THE biggest overhaul in the history of the NHS could leave hundreds of thousands of patients in Yorkshire embroiled in a “bureaucratic minefield” with increasing red tape blighting the financially-stricken health service.
The Government is finalising details of the radical shift in healthcare across the country which will kick in this spring as NHS directors battle to slash spending by £20bn.
But grave doubts have been expressed over the new structure that will be put in place in England’s largest county amid mounting fears there will be an increasing postcode lottery in care for the 800,0000 residents in North Yorkshire. The Government’s new regime will see GPs take charge of spending worth about £65bn nationwide.
Senior councillors have warned North Yorkshire’s complex system of local government coupled with the provision of healthcare across vast rural areas will create cumbersome bureaucracy.
Six GP-led Clinical Commissioning Groups (CCGs) will replace the existing primary care trust (PCT), NHS North Yorkshire and York, which is expected to have a £12m deficit at the end of the financial year. The PCT will pass on the bulk of the debt – which it was feared could have been as high as £19m – to the CCGs from April 1, leaving North Yorkshire as the only area of the country to be saddled with a deficit with the launch of the new structure.
The Department of Health is adamant the new regime will curb red tape blighting the NHS, claiming more focus will be placed on the actual care of patients. But the responsibilities of PCTs will be shared between the CCGs along with the NHS Commissioning Board and local councils, which will oversee campaigns to tackle obesity and smoking.
In North Yorkshire, the bureaucracy will be even more pronounced as it is the only part of the region where a two-tier system of local government exists with both a county council and seven district councils – as well as a unitary authority covering York.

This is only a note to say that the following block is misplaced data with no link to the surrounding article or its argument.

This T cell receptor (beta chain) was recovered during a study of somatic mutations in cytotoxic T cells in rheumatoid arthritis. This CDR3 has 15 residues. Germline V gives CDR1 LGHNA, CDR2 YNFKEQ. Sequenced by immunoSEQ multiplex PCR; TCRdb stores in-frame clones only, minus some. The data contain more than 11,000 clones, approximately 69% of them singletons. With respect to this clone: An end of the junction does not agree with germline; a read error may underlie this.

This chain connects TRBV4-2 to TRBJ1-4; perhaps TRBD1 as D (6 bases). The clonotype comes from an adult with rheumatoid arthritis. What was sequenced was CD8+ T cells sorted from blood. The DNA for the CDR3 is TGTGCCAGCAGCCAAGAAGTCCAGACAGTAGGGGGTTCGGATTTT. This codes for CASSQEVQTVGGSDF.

The chairman of North Yorkshire County Council’s scrutiny of health committee, Coun Jim Clark, said he was concerned there would be wide variations in care across the county’s 3,120 square miles.
He said: “It is going to be very difficult to manage at a time when there is significant under-funding in North Yorkshire, and it could lead to an increasing postcode lottery for care. We have the specific challenges of providing a service in a largely rural area. There is no other area that has the complexity we are facing in North Yorkshire with so many organisations involved in the new structure.
“The challenge is to ensure the service is delivered and clinical excellence is maintained at a time when budgets are very tight and a whole new regime is being put in place. There is a very real danger that it will turn into a bureaucratic minefield.”
North Yorkshire’s healthcare system came under intense scrutiny this week amid accusations hundreds of thousands of pounds had been wasted employing consultants to help draw up a heavily criticised report.
The PCT’s managers were condemned after they failed to set out long-awaited proposals to transform care in North Yorkshire, despite paying £320,000 to experts at management consultants KPMG who helped collate analysis for the report.
Dismayed non-executive directors at the PCT said the report was “hugely disappointing” as it set out eight themes for future changes instead of an expected shortlist of options to transform services which have been mired in a decade-long financial crisis.
The Department of Health maintained the new national regime is aimed at providing the “very best care” by giving doctors and nurses more power to make decisions.
A spokeswoman said: “Doctors, nurses and other health professionals know what their patients need better than anyone. They are best placed to make sure health services meet the needs of their local communities.”